Many of the pictures he showed were dominated by cascading walls of blue
Others showed the secret inner life of tuberiders
And some were portraits of the many surfers that are Art's real 'crew'
- many of whom he has known since he started shooting waves as a teen!
Despite the driving rain outside, the house was full! Many of the guests seemed to be off-duty surfers coming to check in on their pal. And one or two of his photos actually had some land in them!
But the majority of what we saw were these incredible shots of little humans braving giant waves
- accompanied by some incredible stories of the guy in the water shooting them!
Afterwards Art graciously took questions (and generously gave answers) to the faithful assembly
...and then sat and signed books, meeting folks and cracking jokes.
Here he is signing a vintage issue of Surfer
- the magazine that published his first cover shot when he was 16 years old.
...how rad is that? (sorry
...I had to!)
(all pictures © Unique for the Space)
Not many of our guest lecturers visit the Space to present a collection of images focusing on environmentally-polluted sites and then disassociate their work from the larger effort of global advocacy
...especially in regards to our world's water crisis.
But in the case of New York-born Princeton and Harvard grad David Maisel, when it comes to his photography, his work neither represents answers to a conflict nor offers any resolution other than a sense of poetic truth.
...if this is your position David, then thou ART as wise as thou ART beautiful!
Maisel's aerial photographs of sites where the natural ecological order has been eradicated are images of a stunning atrocity.
At first glance, you see a brilliant photograph of splattered colors,
but upon further examination, the photo actually depicts a man-made sea of toxic minerals destroying our environment.
A bittersweet presentation, Maisel's work
- titled Black Maps
- is a visually emotional creation that does more than just leave an impression
...it speaks to the soul.
If you missed the lecture, this is unfortunately one time when you won't be able to watch it online.
However, we will be posting an audio file and a transcript,
as well as a gallery of more photos.
But you must see the work
...it's truly unique.
Afterward, David was extremely genial and approachable.
He answered questions, chatted with guests
...signed some copies of his book Oblivion
then bid us all goodbye and good night.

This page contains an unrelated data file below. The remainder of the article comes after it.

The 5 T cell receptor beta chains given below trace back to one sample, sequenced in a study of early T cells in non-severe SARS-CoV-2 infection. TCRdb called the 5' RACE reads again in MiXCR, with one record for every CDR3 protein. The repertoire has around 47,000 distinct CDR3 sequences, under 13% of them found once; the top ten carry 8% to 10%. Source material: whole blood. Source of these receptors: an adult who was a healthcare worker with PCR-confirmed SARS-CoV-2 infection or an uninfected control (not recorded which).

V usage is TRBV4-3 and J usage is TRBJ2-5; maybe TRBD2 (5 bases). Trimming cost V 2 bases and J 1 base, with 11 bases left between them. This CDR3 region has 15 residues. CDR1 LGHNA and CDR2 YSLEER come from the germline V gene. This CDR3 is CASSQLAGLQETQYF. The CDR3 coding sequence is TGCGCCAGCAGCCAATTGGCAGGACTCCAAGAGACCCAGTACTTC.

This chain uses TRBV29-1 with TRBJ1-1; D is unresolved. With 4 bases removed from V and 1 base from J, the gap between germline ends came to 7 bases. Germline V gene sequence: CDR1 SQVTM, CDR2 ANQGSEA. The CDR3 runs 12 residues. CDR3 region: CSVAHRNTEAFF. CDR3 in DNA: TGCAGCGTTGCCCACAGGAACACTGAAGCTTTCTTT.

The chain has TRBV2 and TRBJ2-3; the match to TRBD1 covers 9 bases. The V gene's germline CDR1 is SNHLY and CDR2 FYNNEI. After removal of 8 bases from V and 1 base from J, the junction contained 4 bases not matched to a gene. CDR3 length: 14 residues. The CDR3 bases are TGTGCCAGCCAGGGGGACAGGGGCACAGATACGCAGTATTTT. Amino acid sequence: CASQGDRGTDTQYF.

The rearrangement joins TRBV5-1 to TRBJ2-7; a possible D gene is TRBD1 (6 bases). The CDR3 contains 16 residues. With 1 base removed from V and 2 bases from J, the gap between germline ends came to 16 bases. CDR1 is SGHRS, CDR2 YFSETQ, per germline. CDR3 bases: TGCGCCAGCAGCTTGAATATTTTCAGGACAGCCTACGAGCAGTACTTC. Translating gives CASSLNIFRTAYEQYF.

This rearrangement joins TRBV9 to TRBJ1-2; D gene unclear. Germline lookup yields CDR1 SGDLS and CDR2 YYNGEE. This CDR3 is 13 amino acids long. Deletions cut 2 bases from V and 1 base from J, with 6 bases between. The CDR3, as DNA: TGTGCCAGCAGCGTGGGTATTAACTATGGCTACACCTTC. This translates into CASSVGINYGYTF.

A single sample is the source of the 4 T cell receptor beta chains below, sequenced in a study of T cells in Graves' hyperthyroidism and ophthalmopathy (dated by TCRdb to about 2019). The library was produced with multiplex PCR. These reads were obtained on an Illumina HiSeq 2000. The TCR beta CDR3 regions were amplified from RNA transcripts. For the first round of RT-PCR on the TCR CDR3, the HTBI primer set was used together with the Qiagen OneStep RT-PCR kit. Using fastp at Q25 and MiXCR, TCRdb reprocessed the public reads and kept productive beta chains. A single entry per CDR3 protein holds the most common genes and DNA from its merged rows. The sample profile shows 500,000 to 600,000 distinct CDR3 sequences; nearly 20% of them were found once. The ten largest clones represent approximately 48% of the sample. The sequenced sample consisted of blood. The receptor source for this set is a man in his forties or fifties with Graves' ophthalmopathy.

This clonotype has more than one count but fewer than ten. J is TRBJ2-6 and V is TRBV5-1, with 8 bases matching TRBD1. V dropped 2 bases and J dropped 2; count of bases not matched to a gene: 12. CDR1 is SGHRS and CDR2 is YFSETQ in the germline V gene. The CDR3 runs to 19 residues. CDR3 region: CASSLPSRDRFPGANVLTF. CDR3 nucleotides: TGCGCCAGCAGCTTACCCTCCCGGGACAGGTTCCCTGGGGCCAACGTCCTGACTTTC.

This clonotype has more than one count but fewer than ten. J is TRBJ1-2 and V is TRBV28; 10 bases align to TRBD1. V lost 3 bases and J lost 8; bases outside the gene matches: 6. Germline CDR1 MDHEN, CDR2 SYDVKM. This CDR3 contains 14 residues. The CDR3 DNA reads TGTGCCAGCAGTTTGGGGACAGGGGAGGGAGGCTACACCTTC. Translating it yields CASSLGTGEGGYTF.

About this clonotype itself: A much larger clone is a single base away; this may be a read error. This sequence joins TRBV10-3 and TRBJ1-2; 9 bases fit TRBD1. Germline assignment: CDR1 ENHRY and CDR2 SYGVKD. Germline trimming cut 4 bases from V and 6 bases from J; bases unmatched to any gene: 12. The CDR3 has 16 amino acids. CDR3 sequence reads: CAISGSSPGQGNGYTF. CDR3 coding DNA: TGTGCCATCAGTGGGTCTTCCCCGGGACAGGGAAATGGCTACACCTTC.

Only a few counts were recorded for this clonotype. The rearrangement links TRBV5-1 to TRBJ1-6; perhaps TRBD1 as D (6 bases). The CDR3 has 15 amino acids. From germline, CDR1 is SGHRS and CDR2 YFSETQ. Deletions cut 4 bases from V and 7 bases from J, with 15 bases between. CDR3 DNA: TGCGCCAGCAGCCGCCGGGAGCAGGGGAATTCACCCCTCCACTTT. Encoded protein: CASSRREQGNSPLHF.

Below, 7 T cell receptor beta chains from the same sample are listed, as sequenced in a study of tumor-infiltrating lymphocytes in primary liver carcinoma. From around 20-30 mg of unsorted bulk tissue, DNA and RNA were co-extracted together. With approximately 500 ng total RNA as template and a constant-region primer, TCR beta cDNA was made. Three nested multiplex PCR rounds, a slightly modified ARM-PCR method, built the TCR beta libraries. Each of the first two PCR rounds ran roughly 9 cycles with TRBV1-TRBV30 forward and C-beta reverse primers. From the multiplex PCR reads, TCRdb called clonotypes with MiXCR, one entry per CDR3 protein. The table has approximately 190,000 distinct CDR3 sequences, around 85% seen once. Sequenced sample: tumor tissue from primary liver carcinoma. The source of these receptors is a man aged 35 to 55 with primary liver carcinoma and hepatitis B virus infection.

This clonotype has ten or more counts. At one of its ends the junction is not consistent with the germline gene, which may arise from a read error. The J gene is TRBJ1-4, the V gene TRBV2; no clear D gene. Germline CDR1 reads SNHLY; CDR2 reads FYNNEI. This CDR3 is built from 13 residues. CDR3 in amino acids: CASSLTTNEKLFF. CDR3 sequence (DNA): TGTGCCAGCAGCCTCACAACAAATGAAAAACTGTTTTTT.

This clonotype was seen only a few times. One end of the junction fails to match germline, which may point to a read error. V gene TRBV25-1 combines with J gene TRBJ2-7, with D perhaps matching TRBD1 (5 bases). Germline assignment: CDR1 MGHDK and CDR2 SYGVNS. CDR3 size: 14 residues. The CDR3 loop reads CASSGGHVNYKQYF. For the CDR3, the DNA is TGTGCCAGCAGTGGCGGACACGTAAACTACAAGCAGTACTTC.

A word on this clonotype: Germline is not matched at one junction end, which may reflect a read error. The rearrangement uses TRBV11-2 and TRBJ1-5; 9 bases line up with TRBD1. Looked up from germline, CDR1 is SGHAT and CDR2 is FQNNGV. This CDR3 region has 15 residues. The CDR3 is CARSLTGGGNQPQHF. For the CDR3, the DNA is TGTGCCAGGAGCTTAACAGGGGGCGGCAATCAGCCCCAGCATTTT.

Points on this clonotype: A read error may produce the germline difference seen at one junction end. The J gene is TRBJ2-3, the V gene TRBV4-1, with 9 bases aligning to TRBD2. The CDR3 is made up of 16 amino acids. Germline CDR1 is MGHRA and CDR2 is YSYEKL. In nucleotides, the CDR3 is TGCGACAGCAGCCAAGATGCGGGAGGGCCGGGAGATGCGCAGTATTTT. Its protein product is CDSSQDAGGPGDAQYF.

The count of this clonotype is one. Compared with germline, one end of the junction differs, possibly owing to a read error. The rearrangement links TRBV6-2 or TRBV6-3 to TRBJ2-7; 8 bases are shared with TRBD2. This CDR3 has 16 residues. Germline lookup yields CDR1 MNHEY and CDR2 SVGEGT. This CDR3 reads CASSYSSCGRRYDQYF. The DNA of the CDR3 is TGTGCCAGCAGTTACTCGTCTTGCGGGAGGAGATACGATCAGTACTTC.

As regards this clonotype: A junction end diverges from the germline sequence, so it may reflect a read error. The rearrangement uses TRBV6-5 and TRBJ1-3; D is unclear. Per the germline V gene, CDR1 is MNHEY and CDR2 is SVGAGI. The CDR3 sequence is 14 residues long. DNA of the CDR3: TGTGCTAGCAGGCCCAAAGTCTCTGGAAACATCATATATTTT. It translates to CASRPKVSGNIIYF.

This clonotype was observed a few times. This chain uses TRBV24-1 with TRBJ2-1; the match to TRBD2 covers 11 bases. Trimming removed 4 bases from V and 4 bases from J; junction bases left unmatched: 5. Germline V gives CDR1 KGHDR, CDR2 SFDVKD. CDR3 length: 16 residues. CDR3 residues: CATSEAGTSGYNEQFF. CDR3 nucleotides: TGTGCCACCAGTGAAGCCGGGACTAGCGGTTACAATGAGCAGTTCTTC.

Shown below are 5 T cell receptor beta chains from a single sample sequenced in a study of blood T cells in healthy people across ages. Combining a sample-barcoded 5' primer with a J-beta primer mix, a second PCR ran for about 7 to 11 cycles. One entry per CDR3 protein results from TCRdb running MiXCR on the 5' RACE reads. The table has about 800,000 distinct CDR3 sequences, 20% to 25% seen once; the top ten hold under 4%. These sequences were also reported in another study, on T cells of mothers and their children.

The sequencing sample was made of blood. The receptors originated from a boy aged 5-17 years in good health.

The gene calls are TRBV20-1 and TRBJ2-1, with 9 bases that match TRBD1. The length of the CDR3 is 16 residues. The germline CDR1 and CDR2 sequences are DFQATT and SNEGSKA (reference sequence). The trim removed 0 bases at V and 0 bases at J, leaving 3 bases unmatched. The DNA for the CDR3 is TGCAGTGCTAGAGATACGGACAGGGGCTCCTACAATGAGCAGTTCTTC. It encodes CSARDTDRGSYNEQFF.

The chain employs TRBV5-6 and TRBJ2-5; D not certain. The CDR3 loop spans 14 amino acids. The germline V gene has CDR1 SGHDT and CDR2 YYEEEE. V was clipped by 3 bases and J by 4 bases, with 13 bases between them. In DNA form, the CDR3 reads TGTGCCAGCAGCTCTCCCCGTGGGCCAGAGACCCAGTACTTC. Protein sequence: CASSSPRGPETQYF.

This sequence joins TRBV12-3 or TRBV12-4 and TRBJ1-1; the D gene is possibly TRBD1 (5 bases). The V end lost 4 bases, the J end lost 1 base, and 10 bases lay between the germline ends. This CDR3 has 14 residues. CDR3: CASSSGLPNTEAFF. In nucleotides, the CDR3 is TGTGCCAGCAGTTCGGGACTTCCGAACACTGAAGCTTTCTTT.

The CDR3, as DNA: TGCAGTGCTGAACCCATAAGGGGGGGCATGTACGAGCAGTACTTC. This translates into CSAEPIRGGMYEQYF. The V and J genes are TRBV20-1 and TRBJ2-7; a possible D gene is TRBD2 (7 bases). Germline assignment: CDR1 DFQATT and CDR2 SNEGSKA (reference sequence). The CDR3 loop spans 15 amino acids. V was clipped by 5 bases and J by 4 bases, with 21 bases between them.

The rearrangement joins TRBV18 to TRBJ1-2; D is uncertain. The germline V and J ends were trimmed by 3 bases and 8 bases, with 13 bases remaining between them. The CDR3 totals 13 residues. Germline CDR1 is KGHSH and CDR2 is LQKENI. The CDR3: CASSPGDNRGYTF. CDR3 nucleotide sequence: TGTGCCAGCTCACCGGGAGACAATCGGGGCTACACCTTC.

(All photos © Unique for the Space)
Larry Towell's life is all about human beings and being human (his business card even says "human being") so it should come as no surprise that he incorporated those themes into last night's IRIS Nights lecture.
The first thing Larry did during the opening of his lecture last was explain why he would not be doing much speaking during his presentation. The reason? The hiccups. Larry explained that he suffered with the hiccups for 2 weeks earlier this summer and decided to put together a photographic slideshow, complete with pre-recorded audio, just in case there was a sudden resurgence of his hiccups while he was up on stage.
Some of the multi-talented photojournalist's slideshows consisted of his poetry and guitar-playing which narrated the photos with forceful artistry.
Larry said that he sometimes collects the ambient sound of places uses that as a soundtrack to his slideshow.
You can hear this natural soundtrack in his series dedicated to the Mennonites.
The Magnum photographer has photographed people all over the globe and spent a chunk of his time talking about his photo series from Palestine. Larry reminded us that "a story is the people in front of you."
Larry, who studied visual arts in college, pointed out: "When you're studying art you're made to believe that you're the center of the universe. But when you actually go out into the universe, you realize that it revolves around you
...and the people that are in front of you become the story." In other words, it really is all about human beings!
Larry's most personal slideshow came at the end of his talk when he showed a series of photographs that focused on the most important people in his life: his wife and children. The beautiful black and white images show the family frolicking in nature as well around their quaint country home.
During the Q&A Larry revealed how he goes about establishing a relationship with his subjects: it takes time. For example, the project with the Mennonites, who rarely allow themselves to be photographed, took him 10 years and 3000 roles of film to complete!
Congratulations, Larry, on a great presentation - and no hiccups!
(All images by Unique for the Space)
The Space has been open for over two years now and our seventh exhibition will be here sooner than you think - May 21st to be exact. We couldn't be more excited!
BEAUTY CULTURE is a photographic exploration of how feminine beauty is defined, challenged and revered in modern society. The exhibition will include images from some of the most highly respected and world-renowned photographers in the beauty and fashion world.
© Felicia Webb
BEAUTY CULTURE will feature 170 images in our print show and over 500 in the digital one - one of our largest shows ever!
Quick note: Keep in mind that BEAUTY CULTURE does include graphic images, such as those of explicit medical procedures and nudity, and may not be appropriate for all ages.